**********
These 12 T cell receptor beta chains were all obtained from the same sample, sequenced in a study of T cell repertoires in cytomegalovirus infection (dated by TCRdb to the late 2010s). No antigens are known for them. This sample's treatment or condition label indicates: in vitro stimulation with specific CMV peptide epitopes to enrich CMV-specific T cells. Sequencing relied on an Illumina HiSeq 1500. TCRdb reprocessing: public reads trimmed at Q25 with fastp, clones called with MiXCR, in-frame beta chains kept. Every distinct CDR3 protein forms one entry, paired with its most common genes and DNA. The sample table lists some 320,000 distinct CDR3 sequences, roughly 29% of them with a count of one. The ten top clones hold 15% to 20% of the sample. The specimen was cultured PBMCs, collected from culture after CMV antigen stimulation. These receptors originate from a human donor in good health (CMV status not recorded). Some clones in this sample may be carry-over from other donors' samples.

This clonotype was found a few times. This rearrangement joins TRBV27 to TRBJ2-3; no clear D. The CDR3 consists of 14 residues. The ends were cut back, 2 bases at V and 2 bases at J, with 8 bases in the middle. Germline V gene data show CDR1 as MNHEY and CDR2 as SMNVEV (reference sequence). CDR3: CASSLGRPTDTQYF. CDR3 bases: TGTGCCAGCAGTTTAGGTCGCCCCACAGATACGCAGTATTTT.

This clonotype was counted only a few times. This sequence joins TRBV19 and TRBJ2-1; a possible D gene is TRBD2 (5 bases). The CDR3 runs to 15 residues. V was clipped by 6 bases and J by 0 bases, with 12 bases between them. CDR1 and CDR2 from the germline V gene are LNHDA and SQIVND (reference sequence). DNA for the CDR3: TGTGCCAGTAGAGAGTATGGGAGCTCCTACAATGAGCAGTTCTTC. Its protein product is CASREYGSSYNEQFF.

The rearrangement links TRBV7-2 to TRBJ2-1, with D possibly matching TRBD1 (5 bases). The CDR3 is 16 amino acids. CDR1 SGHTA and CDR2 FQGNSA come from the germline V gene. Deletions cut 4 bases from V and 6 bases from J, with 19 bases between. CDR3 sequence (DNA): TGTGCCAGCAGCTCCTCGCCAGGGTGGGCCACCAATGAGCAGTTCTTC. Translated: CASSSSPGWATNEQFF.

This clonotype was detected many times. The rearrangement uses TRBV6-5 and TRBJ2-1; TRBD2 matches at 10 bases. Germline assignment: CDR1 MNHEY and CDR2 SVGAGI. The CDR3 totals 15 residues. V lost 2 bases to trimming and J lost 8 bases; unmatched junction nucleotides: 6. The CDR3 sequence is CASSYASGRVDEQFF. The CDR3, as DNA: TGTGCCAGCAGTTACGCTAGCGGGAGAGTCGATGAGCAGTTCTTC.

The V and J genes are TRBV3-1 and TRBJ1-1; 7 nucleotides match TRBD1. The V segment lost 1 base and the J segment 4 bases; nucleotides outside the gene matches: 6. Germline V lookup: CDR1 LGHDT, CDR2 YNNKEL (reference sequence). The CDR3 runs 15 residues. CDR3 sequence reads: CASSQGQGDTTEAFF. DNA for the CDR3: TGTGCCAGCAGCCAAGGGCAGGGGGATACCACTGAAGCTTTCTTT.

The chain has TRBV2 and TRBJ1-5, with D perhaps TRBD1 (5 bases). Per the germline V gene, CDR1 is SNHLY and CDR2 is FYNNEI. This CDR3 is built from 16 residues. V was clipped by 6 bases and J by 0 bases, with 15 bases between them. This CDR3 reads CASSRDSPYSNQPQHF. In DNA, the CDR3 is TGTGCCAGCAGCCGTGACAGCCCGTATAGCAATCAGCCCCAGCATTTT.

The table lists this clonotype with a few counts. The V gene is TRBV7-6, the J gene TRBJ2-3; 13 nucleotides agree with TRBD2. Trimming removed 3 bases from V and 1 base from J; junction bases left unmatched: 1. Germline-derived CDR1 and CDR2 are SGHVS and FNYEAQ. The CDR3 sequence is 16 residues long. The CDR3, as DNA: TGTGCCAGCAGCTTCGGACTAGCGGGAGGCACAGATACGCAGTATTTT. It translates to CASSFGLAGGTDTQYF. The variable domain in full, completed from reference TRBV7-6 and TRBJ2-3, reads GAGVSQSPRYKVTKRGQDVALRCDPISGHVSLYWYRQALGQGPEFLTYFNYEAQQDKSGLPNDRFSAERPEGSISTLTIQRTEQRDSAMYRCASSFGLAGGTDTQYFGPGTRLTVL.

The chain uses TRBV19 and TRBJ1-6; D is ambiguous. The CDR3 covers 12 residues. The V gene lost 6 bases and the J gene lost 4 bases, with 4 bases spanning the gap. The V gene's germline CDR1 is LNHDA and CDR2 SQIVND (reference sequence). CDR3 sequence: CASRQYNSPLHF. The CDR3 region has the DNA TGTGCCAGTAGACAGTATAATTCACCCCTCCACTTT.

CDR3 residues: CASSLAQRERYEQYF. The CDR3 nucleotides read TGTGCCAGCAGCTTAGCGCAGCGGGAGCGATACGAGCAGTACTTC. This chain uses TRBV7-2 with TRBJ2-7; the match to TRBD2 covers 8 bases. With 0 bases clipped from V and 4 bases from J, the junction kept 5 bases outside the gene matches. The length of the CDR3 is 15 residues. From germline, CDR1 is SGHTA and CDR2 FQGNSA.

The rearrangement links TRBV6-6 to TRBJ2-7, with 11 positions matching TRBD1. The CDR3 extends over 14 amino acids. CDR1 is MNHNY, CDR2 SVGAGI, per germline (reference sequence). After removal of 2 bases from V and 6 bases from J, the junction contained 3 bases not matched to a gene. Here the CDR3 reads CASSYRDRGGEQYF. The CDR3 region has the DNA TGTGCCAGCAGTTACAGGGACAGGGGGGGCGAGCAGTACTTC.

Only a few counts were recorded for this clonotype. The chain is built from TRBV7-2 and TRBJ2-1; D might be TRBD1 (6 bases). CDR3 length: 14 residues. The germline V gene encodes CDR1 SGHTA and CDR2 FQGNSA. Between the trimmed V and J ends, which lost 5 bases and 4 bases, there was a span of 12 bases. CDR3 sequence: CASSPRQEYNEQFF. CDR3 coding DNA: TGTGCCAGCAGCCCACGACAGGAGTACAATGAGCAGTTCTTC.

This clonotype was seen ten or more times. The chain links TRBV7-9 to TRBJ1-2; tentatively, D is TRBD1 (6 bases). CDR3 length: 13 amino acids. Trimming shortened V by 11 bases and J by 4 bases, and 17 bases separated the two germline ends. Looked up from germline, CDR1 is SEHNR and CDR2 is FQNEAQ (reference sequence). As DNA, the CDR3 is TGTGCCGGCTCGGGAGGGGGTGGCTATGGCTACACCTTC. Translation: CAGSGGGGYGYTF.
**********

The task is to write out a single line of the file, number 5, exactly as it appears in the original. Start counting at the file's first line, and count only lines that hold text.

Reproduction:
This clonotype was detected many times. The rearrangement uses TRBV6-5 and TRBJ2-1; TRBD2 matches at 10 bases. Germline assignment: CDR1 MNHEY and CDR2 SVGAGI. The CDR3 totals 15 residues. V lost 2 bases to trimming and J lost 8 bases; unmatched junction nucleotides: 6. The CDR3 sequence is CASSYASGRVDEQFF. The CDR3, as DNA: TGTGCCAGCAGTTACGCTAGCGGGAGAGTCGATGAGCAGTTCTTC.